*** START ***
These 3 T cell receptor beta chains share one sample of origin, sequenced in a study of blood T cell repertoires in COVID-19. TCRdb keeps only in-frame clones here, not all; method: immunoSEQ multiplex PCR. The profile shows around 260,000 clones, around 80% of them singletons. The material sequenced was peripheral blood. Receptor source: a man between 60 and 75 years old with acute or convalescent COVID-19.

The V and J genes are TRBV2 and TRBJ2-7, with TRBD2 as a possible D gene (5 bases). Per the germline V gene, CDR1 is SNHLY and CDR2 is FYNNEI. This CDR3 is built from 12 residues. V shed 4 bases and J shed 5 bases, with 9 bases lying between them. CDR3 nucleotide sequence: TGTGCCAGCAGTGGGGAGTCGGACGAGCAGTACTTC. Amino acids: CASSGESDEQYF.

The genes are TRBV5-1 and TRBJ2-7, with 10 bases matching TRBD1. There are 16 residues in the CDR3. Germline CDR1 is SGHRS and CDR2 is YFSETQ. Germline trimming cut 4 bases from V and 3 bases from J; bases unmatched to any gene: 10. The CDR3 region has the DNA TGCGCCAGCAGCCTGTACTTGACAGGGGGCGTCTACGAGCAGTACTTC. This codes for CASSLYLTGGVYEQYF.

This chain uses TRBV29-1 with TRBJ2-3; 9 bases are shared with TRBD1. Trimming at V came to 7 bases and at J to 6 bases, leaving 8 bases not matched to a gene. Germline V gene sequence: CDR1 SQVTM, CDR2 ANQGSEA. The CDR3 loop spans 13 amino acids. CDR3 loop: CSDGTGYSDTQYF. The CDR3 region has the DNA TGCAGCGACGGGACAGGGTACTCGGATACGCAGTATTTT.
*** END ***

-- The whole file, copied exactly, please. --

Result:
These 3 T cell receptor beta chains share one sample of origin, sequenced in a study of blood T cell repertoires in COVID-19. TCRdb keeps only in-frame clones here, not all; method: immunoSEQ multiplex PCR. The profile shows around 260,000 clones, around 80% of them singletons. The material sequenced was peripheral blood. Receptor source: a man between 60 and 75 years old with acute or convalescent COVID-19.

The V and J genes are TRBV2 and TRBJ2-7, with TRBD2 as a possible D gene (5 bases). Per the germline V gene, CDR1 is SNHLY and CDR2 is FYNNEI. This CDR3 is built from 12 residues. V shed 4 bases and J shed 5 bases, with 9 bases lying between them. CDR3 nucleotide sequence: TGTGCCAGCAGTGGGGAGTCGGACGAGCAGTACTTC. Amino acids: CASSGESDEQYF.

The genes are TRBV5-1 and TRBJ2-7, with 10 bases matching TRBD1. There are 16 residues in the CDR3. Germline CDR1 is SGHRS and CDR2 is YFSETQ. Germline trimming cut 4 bases from V and 3 bases from J; bases unmatched to any gene: 10. The CDR3 region has the DNA TGCGCCAGCAGCCTGTACTTGACAGGGGGCGTCTACGAGCAGTACTTC. This codes for CASSLYLTGGVYEQYF.

This chain uses TRBV29-1 with TRBJ2-3; 9 bases are shared with TRBD1. Trimming at V came to 7 bases and at J to 6 bases, leaving 8 bases not matched to a gene. Germline V gene sequence: CDR1 SQVTM, CDR2 ANQGSEA. The CDR3 loop spans 13 amino acids. CDR3 loop: CSDGTGYSDTQYF. The CDR3 region has the DNA TGCAGCGACGGGACAGGGTACTCGGATACGCAGTATTTT.